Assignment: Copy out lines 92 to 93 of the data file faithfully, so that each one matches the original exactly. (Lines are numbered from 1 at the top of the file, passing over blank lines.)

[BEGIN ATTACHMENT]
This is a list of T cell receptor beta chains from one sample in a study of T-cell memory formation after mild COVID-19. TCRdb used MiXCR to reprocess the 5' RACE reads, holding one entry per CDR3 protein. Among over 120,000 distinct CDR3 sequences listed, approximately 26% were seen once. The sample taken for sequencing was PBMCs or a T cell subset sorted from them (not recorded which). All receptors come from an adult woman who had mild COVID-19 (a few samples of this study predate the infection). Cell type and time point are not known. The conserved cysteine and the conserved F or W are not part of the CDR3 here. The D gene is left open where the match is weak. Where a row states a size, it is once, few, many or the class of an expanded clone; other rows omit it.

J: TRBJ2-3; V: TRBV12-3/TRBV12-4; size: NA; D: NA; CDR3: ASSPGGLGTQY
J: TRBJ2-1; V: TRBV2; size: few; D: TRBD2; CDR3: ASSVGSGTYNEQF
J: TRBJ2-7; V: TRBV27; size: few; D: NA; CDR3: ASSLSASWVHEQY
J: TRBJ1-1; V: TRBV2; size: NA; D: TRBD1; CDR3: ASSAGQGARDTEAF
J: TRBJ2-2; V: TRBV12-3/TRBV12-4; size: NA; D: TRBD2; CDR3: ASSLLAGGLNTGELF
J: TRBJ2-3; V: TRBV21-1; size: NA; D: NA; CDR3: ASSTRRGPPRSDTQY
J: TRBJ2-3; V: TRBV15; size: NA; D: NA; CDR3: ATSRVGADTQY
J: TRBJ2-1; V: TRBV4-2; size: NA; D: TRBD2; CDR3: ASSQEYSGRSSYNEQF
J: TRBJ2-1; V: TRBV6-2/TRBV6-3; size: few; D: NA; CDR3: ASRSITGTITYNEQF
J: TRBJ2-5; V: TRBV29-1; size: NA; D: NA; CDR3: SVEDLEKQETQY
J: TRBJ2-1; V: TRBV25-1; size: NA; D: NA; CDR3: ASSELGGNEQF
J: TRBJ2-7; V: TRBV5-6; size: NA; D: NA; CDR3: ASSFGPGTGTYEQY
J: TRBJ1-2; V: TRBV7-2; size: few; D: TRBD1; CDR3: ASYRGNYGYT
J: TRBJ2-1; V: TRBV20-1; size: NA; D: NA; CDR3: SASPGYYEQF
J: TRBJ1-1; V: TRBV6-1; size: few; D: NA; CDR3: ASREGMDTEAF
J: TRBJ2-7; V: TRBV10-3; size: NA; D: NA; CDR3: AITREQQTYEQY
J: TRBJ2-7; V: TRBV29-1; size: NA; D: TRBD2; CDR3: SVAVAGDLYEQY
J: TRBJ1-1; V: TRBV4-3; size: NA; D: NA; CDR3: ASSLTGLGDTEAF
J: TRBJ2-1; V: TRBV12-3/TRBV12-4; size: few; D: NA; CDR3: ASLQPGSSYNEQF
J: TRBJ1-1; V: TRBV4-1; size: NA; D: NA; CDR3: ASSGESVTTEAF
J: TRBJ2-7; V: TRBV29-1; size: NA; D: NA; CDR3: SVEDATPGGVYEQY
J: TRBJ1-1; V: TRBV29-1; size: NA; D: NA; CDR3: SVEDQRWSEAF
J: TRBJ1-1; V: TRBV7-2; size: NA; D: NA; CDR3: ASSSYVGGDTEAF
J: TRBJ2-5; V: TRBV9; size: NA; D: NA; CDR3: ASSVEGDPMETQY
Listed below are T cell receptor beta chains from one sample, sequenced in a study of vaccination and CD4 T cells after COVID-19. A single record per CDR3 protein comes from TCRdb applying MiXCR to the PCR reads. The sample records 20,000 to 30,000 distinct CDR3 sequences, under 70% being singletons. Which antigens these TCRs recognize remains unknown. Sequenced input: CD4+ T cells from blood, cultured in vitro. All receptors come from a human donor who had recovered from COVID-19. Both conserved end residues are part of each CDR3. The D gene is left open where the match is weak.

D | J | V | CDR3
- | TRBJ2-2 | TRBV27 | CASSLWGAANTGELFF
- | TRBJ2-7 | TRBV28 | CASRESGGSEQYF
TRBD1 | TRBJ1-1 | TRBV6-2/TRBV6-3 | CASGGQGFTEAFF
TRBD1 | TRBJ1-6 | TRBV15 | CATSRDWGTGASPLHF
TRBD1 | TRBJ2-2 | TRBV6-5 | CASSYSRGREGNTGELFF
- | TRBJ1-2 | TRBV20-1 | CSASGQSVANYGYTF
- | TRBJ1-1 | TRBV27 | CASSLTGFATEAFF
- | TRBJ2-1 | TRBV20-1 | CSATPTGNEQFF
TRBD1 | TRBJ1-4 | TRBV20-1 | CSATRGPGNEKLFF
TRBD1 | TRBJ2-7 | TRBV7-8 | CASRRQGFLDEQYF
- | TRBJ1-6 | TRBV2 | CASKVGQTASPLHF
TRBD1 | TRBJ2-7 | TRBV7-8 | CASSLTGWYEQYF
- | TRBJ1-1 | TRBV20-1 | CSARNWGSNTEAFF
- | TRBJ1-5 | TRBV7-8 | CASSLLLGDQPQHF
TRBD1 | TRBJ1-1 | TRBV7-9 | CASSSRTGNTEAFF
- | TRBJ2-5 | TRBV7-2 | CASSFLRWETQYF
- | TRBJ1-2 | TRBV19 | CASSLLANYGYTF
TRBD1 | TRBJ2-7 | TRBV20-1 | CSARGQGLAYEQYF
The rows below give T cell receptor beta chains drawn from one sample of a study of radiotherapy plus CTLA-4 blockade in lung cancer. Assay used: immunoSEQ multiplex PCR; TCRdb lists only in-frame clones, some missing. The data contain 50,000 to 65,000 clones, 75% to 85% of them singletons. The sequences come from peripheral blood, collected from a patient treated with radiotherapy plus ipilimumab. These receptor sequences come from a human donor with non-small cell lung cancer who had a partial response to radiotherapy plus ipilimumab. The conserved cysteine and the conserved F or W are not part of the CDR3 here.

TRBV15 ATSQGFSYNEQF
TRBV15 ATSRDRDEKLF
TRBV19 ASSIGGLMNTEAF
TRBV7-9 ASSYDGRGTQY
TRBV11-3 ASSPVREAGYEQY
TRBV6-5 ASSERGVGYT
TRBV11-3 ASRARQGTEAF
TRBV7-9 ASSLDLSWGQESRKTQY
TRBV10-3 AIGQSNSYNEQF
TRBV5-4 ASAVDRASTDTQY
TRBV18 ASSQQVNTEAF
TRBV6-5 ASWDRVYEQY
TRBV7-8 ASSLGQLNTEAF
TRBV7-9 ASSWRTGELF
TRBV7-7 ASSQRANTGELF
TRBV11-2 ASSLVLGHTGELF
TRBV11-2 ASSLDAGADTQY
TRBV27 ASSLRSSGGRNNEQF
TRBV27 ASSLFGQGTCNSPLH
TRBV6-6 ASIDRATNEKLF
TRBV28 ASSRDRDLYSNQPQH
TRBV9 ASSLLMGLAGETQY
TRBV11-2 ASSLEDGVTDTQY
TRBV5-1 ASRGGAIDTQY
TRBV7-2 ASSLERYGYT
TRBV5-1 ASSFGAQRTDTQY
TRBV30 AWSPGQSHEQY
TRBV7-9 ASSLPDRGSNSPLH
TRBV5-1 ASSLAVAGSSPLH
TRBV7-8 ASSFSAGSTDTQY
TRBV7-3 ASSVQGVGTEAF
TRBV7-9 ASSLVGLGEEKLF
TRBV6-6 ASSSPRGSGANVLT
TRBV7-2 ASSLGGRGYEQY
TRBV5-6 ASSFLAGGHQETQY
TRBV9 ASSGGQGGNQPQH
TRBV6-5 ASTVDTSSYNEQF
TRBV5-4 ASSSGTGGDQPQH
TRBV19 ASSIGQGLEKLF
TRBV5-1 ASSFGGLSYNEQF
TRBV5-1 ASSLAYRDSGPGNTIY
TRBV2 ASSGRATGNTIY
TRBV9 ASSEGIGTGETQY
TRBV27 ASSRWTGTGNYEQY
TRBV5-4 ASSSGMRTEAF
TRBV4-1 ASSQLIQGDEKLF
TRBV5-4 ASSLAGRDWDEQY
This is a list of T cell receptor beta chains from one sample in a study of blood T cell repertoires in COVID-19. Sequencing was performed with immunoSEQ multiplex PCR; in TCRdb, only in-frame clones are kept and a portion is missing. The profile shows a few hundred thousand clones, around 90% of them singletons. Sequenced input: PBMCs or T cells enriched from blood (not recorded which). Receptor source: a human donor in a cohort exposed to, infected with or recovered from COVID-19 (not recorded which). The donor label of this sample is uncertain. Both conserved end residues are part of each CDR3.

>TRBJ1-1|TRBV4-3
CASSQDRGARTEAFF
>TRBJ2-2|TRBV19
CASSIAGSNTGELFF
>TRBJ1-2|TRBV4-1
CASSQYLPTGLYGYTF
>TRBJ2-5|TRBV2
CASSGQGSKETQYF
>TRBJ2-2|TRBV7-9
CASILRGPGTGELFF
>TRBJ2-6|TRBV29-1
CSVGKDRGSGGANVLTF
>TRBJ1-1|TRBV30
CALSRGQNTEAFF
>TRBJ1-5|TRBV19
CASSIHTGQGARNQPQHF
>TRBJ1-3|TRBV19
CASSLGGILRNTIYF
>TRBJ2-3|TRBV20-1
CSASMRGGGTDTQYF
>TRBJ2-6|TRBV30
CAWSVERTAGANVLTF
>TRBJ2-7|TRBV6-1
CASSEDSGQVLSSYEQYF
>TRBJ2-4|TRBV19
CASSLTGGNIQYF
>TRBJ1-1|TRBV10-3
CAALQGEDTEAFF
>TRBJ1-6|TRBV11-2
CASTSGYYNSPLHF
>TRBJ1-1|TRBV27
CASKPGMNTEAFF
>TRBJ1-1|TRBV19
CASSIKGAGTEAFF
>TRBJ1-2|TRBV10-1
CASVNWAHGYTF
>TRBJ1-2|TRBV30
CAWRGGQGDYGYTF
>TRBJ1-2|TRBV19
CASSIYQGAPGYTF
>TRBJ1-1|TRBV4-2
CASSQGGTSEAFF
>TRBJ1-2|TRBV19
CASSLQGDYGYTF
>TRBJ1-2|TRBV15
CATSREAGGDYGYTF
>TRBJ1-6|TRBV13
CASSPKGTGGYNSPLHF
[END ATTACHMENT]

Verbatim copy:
TRBV4-1 ASSQLIQGDEKLF
TRBV5-4 ASSLAGRDWDEQY